Wednesday, December 7, 2011

Snits and Scoffing

I am amazed. No, not because the sun is shining after 372 days of sullen, dirty-sheet gray weather, but because snit is not in either of my dictionaries.  Snigger, sneer, snipe, snot and snob all figure prominently.  I am not getting up from this chair to go to the bookshelf. 

Snit-it's probably why Jorge hasn't called.

"Hey, ya got coffee?" 

I'm in a short snit because I'm not feeling well.  I'm used to playing while injured.  I did a whole season of championship organic gardening with a hernia.  In between, I suffered through bouts of gut wrenching arthritis with the pleasant name gout attached to it.  Every time I hear that word, the image of a fat demented king gnawing on a turkey leg, dirty bandage wrapped around his toe, comes to mind.  My former physician's solution for hypertension was a generic drug which elevates uric acid levels.  Hence the swelling of joints and accompanying pain.  Then, he prescribed a medication for arthritis which elevates my BP. 

I have a new health provider, the same woman Dawn, my wife uses.  I love her so much I brought her potatoes after a visit to the clinic recently.  If I give you potatoes watch out.  It means commitment.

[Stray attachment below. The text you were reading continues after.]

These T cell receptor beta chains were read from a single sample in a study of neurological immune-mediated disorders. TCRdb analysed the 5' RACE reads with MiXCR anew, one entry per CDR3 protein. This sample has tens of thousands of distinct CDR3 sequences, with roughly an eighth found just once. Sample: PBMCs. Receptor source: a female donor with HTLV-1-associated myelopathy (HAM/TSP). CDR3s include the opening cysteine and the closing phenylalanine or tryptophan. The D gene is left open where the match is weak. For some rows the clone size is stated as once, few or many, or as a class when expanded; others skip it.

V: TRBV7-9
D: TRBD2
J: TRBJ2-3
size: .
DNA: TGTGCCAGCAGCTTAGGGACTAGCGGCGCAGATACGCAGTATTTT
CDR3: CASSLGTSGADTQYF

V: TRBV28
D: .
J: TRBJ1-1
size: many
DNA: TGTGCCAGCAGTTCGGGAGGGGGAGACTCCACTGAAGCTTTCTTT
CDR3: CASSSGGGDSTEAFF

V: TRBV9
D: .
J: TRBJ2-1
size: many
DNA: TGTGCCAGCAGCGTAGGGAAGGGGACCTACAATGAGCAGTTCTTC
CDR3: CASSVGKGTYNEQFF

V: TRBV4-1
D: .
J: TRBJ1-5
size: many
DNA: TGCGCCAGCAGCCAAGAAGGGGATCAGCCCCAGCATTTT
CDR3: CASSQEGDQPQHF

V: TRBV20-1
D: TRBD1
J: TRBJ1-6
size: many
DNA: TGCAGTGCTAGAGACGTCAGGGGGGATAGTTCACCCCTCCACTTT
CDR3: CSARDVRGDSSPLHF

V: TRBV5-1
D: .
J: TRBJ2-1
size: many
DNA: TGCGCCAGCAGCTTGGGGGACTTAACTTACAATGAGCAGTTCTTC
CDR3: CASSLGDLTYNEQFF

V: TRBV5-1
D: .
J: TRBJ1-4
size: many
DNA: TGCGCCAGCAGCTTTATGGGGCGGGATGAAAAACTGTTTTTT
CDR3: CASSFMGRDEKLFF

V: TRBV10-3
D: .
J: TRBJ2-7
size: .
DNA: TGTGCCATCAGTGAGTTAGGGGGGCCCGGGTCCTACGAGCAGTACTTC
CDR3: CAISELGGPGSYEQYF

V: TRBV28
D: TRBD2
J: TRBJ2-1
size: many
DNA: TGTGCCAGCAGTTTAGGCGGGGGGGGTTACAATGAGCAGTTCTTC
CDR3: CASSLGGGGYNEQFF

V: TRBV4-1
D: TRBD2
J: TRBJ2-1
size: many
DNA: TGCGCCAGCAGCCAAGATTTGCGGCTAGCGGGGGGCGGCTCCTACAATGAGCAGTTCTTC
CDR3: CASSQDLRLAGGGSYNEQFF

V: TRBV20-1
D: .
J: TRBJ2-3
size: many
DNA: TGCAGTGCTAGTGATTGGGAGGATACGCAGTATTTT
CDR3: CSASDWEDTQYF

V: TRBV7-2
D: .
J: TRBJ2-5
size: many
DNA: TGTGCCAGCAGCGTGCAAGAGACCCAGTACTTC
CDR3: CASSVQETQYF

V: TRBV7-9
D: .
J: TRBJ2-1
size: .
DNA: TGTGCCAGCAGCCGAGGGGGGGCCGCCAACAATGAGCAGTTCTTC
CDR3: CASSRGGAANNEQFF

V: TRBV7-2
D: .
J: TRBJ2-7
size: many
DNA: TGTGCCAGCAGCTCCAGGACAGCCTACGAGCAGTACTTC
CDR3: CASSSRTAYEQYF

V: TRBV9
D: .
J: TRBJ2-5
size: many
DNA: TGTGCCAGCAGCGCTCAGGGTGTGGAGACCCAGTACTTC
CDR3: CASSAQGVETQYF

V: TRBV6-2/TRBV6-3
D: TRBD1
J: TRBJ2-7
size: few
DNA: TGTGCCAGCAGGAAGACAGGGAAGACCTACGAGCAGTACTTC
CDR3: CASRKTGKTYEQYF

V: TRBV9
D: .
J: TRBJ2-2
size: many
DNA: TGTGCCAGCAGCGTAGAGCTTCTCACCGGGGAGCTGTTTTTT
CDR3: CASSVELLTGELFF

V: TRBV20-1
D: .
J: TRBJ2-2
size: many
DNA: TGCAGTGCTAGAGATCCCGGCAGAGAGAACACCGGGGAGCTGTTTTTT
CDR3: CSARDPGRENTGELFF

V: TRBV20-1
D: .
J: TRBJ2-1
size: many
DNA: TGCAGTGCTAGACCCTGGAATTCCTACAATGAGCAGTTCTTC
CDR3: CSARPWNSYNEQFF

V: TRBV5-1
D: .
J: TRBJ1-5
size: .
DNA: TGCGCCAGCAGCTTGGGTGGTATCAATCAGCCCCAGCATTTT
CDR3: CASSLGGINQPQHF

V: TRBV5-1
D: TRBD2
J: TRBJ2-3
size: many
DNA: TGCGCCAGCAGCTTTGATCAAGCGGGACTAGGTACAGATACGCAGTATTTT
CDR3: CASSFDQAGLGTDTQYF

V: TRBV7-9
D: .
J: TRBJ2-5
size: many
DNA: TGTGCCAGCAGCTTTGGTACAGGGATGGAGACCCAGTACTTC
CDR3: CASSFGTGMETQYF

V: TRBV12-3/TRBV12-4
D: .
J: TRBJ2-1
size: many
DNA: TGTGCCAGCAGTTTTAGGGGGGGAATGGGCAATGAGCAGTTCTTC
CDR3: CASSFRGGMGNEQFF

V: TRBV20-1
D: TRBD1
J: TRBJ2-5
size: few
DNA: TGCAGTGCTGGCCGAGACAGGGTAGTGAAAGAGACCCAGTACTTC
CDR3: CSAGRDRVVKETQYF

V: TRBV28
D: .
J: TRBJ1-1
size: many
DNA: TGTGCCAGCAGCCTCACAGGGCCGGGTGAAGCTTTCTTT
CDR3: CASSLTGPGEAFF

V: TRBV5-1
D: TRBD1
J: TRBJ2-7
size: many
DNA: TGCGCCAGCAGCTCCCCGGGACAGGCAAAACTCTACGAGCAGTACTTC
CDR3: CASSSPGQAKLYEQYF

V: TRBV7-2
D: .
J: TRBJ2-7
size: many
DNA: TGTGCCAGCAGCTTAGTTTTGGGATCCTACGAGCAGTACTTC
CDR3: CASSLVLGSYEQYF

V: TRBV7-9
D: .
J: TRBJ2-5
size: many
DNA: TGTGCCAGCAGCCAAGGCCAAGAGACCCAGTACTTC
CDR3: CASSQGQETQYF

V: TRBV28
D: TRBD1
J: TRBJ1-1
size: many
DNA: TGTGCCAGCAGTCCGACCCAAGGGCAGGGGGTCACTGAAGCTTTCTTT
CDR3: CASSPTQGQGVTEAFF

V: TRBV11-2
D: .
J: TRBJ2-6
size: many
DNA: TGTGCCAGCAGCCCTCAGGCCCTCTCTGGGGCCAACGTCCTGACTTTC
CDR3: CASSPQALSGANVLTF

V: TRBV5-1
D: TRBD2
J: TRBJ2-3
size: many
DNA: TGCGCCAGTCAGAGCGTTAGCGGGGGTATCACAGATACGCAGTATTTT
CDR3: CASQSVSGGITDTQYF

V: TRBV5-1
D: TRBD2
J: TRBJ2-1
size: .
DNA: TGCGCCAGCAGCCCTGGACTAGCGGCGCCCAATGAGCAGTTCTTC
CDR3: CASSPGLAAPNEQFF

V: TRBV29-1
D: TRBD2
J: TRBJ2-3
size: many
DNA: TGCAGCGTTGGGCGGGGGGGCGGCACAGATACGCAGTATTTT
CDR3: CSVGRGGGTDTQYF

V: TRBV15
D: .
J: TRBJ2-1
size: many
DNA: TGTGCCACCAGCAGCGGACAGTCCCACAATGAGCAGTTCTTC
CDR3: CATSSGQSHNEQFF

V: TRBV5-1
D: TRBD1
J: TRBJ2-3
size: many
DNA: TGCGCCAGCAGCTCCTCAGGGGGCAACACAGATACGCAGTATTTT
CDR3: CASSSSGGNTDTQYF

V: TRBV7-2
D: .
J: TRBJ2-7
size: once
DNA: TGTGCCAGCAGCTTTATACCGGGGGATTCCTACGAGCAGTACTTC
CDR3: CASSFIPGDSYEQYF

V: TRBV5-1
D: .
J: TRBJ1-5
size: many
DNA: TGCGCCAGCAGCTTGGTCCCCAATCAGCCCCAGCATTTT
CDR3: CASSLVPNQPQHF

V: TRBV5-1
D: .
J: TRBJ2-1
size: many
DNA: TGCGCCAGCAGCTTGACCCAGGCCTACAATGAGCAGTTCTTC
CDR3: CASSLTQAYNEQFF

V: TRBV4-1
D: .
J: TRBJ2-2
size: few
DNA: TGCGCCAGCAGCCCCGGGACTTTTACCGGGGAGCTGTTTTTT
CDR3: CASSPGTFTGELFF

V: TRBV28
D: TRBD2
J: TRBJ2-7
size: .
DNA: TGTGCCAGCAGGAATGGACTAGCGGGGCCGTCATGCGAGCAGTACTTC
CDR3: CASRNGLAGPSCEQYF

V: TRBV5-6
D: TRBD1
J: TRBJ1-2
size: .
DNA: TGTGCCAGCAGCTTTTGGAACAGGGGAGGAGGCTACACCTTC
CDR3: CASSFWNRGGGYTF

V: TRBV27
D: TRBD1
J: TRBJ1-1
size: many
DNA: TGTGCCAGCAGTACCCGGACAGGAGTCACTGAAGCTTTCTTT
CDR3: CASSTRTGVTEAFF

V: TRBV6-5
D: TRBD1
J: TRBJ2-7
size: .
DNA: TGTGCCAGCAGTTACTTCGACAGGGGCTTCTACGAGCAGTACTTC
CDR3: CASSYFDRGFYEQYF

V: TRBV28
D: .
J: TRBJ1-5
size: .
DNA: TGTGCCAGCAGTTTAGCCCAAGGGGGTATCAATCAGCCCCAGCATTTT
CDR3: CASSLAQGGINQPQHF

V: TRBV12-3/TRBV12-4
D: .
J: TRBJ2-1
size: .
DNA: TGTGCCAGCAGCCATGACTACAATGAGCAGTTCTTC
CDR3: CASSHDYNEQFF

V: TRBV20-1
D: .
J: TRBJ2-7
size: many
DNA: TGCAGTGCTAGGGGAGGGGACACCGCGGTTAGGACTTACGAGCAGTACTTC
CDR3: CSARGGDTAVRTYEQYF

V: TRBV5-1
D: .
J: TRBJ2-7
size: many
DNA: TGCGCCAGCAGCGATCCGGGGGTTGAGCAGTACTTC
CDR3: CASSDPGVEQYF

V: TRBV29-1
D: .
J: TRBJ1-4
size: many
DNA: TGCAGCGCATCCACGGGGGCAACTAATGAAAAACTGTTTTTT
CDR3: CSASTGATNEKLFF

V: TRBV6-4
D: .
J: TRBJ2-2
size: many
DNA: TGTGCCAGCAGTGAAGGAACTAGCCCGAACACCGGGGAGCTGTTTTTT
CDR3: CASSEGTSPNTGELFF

Ailments which cause an undue amount of focus on a natural function like walking, breathing and eating disturb me. The stricture of my Schatzki ring makes eating an hour long event with copious amounts of water to help wash down food.  This morning's first entree was oatmeal, brown sugar and organic apple sauce.

So that explains a bad attitude. Not because of the oatmeal. I know it's good for me, but I'd like to make some crepes, especially the ones Jeff Smith makes with beer.

Scoffing is something I do.  It's accompanied by eating crow frequently. Crows are a protected species, by the way, under the Migratory Species Protection Act, so don't call up the DNR.  It is a metaphorical statement. 
My high school when it was brand new. Note the cars.  It was the former German-English Academy.
From grade four through the end of high school, I was imprisoned in this building. At the extreme left, jutting out from the structure is the auditorium.  It's where we had school wide assemblies, Thanksgiving and Christmas pageants. The main entrance is the center edifice with two sets of steps.  Twenty minutes a day we were required to perform tasks for the school. It was called "work service."  If I was lucky I got assigned office monitor because the principal and vice principal had a office on either side of the entrance.  The administrative offices were located there. If I was real lucky, my second wife was assigned duty with me.  She was a Norwegian blond, soon to be cheerleader.  She'd do things like ask me a saucy question,

"Do you ever wonder what it's like?" 

It being having sex-we were only eighth graders.

Then she'd get up. kiss me softly me on the cheek with a shy wink, and walk away as the bell rang.  Whoa. Think about what the little snot did to me on purpose, an eighth grader with soaring hormones.  It will figure prominently in my future life with her.